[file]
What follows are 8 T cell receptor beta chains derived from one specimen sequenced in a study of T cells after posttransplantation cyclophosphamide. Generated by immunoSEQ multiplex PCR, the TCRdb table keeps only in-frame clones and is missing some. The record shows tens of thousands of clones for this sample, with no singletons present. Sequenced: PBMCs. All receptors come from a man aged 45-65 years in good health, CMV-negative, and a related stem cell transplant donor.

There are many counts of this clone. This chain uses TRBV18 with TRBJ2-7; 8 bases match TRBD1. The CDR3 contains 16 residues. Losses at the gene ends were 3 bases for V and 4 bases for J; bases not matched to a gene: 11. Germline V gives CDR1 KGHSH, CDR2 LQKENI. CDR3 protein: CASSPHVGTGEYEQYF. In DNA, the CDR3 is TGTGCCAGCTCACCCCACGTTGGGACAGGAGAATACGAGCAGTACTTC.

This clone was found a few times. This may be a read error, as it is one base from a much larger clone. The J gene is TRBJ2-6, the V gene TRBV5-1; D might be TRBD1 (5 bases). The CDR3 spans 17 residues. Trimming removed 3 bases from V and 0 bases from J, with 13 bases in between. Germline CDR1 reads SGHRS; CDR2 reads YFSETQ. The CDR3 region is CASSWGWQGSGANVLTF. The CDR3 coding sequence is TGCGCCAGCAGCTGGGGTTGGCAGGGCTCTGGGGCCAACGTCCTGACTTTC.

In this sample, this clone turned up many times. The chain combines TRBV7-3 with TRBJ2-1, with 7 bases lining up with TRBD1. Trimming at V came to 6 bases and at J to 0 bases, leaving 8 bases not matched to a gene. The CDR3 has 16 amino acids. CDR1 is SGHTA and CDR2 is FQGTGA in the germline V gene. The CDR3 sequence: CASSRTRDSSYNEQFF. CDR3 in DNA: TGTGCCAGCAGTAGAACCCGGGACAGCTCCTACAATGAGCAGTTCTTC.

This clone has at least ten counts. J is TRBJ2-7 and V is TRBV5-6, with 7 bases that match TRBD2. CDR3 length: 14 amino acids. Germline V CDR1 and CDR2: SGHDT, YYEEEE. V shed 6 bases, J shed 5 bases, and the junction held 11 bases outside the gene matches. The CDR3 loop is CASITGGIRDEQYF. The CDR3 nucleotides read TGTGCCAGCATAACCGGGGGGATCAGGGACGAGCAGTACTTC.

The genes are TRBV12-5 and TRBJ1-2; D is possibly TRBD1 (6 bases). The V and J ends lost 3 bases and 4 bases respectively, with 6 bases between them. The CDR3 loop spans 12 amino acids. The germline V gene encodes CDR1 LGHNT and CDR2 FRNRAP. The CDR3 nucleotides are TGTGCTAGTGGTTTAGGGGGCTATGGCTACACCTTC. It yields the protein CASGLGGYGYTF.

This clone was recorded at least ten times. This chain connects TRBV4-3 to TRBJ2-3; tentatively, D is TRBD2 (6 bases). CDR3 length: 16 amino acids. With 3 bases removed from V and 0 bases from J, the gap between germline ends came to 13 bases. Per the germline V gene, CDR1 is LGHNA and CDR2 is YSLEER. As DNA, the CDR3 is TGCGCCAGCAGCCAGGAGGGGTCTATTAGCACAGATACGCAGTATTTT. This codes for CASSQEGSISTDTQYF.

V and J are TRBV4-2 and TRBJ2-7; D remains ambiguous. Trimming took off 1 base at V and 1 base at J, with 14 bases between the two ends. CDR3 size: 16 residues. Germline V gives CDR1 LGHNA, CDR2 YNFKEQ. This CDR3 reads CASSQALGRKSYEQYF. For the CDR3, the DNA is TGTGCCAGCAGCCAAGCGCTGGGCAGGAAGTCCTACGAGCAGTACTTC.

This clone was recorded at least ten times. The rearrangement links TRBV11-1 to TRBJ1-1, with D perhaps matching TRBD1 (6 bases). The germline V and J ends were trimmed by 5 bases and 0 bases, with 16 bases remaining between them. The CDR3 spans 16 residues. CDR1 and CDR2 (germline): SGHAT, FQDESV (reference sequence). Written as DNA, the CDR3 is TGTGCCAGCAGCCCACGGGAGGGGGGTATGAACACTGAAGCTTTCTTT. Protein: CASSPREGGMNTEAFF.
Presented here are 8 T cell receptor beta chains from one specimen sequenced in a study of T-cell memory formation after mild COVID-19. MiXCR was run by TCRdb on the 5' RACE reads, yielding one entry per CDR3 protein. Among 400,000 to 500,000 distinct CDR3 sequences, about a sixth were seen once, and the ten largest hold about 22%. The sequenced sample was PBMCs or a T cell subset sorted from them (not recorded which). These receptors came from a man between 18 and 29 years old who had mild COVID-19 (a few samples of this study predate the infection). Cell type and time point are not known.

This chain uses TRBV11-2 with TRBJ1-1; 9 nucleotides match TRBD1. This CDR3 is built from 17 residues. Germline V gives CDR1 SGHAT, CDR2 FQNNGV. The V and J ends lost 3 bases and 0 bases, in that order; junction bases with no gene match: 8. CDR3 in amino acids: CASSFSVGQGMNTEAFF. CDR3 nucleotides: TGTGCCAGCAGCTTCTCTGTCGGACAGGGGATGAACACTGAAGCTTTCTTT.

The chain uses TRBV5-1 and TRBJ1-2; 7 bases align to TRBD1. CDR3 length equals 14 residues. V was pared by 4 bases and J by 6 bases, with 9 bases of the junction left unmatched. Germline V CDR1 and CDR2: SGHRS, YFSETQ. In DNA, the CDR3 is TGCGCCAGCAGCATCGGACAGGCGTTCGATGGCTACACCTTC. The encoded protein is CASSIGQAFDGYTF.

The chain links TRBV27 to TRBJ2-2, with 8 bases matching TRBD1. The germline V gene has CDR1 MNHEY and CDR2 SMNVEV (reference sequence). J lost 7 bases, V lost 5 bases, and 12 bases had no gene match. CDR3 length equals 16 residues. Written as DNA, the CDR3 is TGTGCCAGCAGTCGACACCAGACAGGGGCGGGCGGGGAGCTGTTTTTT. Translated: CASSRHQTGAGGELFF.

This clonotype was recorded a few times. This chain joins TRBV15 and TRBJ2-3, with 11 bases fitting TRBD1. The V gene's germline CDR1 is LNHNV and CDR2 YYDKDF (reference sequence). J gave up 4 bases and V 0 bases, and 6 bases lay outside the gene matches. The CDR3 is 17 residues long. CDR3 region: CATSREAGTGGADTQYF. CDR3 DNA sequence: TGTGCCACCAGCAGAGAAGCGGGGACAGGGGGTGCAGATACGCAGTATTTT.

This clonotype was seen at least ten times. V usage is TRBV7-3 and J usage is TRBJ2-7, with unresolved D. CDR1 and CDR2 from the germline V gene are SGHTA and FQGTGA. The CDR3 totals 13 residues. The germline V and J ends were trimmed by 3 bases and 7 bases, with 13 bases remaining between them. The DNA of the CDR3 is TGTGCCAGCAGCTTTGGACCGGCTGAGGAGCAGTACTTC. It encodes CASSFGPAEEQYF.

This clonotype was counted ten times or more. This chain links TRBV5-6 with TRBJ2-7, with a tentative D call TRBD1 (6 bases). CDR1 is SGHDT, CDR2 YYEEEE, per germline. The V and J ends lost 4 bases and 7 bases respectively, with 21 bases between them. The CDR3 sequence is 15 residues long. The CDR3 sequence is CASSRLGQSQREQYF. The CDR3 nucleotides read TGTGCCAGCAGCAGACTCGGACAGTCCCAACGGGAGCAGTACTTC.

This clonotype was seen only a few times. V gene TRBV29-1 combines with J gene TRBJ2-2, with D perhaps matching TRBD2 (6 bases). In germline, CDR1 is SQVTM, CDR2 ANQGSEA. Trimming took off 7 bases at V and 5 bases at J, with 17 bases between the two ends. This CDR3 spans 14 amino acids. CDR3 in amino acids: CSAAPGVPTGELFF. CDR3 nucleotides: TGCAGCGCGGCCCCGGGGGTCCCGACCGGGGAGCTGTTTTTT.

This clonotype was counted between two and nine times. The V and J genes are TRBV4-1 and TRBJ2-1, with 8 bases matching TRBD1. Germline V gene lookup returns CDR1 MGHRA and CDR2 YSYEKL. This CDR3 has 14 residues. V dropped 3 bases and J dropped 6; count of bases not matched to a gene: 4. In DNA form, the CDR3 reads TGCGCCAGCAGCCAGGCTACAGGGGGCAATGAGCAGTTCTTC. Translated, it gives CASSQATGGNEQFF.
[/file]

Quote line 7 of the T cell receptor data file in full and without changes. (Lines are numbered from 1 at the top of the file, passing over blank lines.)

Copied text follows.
This clone was recorded at least ten times. This chain connects TRBV4-3 to TRBJ2-3; tentatively, D is TRBD2 (6 bases). CDR3 length: 16 amino acids. With 3 bases removed from V and 0 bases from J, the gap between germline ends came to 13 bases. Per the germline V gene, CDR1 is LGHNA and CDR2 is YSLEER. As DNA, the CDR3 is TGCGCCAGCAGCCAGGAGGGGTCTATTAGCACAGATACGCAGTATTTT. This codes for CASSQEGSISTDTQYF.